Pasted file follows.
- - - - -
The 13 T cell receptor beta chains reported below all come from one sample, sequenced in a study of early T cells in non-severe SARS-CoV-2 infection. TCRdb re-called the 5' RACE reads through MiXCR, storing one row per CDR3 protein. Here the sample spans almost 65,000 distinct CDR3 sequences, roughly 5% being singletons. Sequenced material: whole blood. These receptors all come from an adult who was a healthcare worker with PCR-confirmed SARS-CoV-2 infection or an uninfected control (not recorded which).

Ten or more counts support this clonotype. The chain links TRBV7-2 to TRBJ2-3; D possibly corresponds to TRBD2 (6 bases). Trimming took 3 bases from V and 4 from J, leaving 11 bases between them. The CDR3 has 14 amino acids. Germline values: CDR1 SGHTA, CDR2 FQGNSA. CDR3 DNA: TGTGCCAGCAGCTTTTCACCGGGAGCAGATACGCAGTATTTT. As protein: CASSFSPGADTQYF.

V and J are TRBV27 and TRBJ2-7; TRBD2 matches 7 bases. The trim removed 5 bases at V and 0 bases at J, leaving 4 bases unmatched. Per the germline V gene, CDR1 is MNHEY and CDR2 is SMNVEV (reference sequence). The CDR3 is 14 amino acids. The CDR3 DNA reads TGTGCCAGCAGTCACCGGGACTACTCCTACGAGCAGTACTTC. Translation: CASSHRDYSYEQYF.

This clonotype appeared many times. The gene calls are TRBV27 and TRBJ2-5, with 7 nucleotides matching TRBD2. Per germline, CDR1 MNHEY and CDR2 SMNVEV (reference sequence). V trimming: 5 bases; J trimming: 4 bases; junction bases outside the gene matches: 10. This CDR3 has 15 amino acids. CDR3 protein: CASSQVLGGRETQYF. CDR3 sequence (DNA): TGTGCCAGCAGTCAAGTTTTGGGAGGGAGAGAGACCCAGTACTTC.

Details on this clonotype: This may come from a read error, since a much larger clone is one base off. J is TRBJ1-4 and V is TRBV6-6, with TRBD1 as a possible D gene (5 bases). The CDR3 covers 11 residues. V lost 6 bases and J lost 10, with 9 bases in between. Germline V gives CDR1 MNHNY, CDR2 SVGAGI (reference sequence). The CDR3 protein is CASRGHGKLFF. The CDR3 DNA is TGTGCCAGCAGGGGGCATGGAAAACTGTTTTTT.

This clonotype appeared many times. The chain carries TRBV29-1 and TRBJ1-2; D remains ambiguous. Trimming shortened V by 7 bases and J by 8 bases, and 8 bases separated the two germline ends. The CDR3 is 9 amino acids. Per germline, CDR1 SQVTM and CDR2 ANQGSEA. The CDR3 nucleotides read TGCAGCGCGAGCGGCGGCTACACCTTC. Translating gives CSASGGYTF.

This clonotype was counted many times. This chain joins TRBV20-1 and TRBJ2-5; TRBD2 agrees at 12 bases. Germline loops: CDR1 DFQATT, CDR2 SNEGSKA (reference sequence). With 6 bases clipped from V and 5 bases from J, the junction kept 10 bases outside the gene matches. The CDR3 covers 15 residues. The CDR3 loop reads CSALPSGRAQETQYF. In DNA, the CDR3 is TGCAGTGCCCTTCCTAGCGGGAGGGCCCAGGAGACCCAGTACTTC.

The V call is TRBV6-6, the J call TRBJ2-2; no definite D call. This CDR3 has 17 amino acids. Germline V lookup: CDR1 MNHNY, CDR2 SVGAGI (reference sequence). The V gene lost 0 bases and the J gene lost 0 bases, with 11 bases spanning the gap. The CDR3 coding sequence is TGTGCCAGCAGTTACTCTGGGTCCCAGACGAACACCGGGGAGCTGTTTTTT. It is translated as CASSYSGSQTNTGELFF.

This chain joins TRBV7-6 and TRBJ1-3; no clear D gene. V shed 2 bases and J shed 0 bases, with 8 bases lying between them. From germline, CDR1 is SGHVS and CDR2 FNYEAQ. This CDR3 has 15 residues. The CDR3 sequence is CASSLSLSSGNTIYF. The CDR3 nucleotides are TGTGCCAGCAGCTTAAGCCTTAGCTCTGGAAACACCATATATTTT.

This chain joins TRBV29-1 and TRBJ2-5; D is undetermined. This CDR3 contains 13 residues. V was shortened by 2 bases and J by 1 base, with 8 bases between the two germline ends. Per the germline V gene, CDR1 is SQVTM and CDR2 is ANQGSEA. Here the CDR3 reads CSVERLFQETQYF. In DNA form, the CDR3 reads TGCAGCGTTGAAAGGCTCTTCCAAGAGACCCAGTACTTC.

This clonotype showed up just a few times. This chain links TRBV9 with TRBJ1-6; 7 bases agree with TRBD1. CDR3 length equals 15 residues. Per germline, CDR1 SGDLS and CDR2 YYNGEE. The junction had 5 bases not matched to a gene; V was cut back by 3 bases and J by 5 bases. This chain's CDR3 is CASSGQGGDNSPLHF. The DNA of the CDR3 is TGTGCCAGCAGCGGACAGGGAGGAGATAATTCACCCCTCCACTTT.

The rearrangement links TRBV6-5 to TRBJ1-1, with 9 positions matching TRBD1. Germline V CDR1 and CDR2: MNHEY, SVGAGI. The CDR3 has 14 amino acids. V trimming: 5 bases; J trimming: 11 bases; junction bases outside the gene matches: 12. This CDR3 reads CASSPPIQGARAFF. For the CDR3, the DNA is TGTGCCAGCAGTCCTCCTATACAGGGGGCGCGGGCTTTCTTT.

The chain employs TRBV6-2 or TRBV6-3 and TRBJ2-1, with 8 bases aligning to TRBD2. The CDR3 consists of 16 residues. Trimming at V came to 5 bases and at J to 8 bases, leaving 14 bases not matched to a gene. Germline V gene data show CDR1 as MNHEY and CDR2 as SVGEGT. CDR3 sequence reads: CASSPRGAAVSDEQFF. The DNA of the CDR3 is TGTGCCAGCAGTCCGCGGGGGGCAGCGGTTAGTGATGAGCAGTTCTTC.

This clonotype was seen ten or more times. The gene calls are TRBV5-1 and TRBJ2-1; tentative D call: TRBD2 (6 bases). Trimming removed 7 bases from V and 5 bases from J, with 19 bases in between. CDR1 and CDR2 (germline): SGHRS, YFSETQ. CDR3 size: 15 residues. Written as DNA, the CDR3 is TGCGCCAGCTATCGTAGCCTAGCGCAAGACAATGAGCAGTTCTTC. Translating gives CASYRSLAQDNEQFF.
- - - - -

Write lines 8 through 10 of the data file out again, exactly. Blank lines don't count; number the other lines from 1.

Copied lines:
The V call is TRBV6-6, the J call TRBJ2-2; no definite D call. This CDR3 has 17 amino acids. Germline V lookup: CDR1 MNHNY, CDR2 SVGAGI (reference sequence). The V gene lost 0 bases and the J gene lost 0 bases, with 11 bases spanning the gap. The CDR3 coding sequence is TGTGCCAGCAGTTACTCTGGGTCCCAGACGAACACCGGGGAGCTGTTTTTT. It is translated as CASSYSGSQTNTGELFF.

This chain joins TRBV7-6 and TRBJ1-3; no clear D gene. V shed 2 bases and J shed 0 bases, with 8 bases lying between them. From germline, CDR1 is SGHVS and CDR2 FNYEAQ. This CDR3 has 15 residues. The CDR3 sequence is CASSLSLSSGNTIYF. The CDR3 nucleotides are TGTGCCAGCAGCTTAAGCCTTAGCTCTGGAAACACCATATATTTT.

This chain joins TRBV29-1 and TRBJ2-5; D is undetermined. This CDR3 contains 13 residues. V was shortened by 2 bases and J by 1 base, with 8 bases between the two germline ends. Per the germline V gene, CDR1 is SQVTM and CDR2 is ANQGSEA. Here the CDR3 reads CSVERLFQETQYF. In DNA form, the CDR3 reads TGCAGCGTTGAAAGGCTCTTCCAAGAGACCCAGTACTTC.